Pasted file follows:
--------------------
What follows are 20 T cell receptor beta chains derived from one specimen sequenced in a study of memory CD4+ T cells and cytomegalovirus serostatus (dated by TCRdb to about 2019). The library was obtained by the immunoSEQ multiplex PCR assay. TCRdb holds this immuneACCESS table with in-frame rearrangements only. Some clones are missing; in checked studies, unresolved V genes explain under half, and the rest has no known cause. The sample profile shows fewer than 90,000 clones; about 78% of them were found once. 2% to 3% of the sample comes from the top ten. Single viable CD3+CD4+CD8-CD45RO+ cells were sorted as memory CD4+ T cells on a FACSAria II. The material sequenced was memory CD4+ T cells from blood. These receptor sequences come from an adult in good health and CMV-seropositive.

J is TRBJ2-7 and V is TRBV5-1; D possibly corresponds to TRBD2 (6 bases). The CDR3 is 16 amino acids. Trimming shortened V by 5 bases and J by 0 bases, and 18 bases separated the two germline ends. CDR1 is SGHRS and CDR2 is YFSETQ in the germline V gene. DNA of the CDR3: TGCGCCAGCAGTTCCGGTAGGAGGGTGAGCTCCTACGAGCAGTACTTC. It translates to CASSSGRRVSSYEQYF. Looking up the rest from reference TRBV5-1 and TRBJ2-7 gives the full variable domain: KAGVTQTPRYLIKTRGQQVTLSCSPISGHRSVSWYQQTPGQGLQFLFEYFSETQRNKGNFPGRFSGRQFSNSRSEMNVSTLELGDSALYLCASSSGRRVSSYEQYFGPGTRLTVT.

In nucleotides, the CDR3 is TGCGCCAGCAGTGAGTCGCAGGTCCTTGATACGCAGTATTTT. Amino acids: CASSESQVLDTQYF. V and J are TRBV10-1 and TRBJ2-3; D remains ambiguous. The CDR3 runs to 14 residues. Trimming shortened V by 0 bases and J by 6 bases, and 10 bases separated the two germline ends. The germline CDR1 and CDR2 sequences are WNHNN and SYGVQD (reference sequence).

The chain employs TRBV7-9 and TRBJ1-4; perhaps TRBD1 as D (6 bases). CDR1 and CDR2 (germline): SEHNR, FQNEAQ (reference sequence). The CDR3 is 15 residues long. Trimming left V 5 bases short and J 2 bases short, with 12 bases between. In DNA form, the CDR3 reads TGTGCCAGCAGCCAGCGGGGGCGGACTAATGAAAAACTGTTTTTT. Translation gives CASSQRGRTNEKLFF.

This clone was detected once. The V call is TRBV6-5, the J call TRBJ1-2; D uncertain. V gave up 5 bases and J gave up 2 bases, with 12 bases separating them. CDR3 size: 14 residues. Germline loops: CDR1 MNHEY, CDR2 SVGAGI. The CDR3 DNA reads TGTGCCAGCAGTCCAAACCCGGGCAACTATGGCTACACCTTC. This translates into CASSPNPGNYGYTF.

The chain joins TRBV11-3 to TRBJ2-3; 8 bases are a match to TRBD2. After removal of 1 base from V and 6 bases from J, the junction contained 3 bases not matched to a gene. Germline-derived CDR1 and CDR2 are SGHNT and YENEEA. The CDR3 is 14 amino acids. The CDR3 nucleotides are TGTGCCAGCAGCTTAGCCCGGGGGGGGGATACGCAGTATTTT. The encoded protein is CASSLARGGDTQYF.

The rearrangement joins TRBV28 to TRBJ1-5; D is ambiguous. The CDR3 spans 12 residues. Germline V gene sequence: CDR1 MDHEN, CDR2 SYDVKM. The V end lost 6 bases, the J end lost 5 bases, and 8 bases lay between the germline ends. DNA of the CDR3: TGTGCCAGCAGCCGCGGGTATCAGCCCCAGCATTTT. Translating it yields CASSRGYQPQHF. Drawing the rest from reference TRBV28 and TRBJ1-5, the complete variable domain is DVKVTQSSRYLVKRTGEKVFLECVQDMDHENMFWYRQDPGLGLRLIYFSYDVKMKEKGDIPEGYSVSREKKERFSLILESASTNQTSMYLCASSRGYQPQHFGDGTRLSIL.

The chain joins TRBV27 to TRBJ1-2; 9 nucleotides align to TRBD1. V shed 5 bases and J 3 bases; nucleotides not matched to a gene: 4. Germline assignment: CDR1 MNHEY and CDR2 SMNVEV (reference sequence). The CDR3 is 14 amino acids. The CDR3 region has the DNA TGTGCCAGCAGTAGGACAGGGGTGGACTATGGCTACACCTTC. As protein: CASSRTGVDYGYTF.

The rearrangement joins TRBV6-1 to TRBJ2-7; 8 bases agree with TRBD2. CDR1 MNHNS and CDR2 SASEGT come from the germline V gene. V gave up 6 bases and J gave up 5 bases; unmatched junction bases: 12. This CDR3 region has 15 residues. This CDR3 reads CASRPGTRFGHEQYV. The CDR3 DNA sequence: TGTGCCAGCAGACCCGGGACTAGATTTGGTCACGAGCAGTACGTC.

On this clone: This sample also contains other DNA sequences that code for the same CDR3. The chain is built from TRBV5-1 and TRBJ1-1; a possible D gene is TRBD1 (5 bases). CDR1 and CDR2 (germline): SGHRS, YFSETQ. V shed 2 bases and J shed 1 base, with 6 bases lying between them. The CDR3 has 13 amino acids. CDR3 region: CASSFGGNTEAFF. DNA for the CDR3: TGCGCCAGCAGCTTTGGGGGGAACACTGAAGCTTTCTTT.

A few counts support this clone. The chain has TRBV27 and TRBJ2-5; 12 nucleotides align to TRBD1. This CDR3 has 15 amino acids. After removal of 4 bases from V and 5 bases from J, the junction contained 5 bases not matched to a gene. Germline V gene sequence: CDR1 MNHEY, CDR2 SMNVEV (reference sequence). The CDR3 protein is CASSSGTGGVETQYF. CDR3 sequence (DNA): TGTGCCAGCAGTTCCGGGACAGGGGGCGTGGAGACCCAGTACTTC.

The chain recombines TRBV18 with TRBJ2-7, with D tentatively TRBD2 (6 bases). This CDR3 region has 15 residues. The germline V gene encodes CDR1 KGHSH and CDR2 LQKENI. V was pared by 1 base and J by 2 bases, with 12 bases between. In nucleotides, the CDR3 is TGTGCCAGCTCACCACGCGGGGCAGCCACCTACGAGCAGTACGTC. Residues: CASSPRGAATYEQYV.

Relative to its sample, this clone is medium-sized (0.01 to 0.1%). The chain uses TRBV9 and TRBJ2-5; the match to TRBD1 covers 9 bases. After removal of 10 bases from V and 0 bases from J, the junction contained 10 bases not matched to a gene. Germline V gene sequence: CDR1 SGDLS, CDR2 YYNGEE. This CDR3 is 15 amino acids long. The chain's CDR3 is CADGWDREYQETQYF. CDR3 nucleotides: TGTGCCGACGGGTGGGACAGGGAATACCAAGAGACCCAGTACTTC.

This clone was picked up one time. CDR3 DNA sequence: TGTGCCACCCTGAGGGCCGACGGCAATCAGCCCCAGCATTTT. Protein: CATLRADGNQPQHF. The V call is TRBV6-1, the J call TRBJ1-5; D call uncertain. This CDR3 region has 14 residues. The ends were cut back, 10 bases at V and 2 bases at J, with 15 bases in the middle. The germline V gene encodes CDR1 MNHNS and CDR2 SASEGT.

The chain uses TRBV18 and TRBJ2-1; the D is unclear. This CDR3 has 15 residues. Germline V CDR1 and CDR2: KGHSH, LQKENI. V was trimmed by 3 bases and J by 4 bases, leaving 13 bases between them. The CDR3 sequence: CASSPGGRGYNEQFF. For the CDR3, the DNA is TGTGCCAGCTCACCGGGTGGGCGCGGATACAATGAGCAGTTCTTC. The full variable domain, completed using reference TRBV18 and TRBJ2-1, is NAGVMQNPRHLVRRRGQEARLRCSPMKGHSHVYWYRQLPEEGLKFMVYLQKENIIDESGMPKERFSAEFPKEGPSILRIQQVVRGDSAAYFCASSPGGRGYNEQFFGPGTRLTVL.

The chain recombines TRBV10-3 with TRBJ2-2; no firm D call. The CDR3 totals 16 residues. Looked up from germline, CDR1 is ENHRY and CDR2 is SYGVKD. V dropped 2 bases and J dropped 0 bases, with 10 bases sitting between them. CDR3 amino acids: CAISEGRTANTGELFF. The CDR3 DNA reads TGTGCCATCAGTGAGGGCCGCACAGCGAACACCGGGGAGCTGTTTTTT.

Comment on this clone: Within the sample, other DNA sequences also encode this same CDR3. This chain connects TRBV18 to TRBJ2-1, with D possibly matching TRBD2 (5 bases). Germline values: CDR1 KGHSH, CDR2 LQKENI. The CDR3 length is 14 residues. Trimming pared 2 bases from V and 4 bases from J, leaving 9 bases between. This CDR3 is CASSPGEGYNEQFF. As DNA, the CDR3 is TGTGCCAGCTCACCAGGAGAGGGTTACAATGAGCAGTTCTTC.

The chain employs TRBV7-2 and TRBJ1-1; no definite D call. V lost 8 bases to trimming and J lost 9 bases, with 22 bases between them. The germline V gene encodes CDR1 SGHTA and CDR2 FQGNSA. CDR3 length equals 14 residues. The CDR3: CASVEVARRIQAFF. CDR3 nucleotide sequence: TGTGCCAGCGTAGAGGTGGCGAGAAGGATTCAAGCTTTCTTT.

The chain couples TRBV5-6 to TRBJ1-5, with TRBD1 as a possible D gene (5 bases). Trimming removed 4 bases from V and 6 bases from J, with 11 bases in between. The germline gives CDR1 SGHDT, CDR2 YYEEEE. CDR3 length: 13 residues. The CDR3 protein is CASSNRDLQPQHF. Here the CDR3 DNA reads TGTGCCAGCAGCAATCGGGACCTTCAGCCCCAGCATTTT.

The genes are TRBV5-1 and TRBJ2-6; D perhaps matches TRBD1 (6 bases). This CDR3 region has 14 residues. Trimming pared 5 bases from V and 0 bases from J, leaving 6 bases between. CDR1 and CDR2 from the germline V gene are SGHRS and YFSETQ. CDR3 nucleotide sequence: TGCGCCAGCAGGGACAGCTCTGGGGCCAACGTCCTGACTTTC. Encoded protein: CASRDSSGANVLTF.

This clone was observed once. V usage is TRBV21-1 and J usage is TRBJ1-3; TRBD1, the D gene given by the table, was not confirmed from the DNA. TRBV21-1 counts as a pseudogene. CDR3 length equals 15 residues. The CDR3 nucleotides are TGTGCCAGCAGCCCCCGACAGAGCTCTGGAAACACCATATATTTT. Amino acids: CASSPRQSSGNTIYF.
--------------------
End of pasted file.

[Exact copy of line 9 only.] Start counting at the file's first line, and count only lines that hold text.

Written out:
The rearrangement joins TRBV6-1 to TRBJ2-7; 8 bases agree with TRBD2. CDR1 MNHNS and CDR2 SASEGT come from the germline V gene. V gave up 6 bases and J gave up 5 bases; unmatched junction bases: 12. This CDR3 region has 15 residues. This CDR3 reads CASRPGTRFGHEQYV. The CDR3 DNA sequence: TGTGCCAGCAGACCCGGGACTAGATTTGGTCACGAGCAGTACGTC.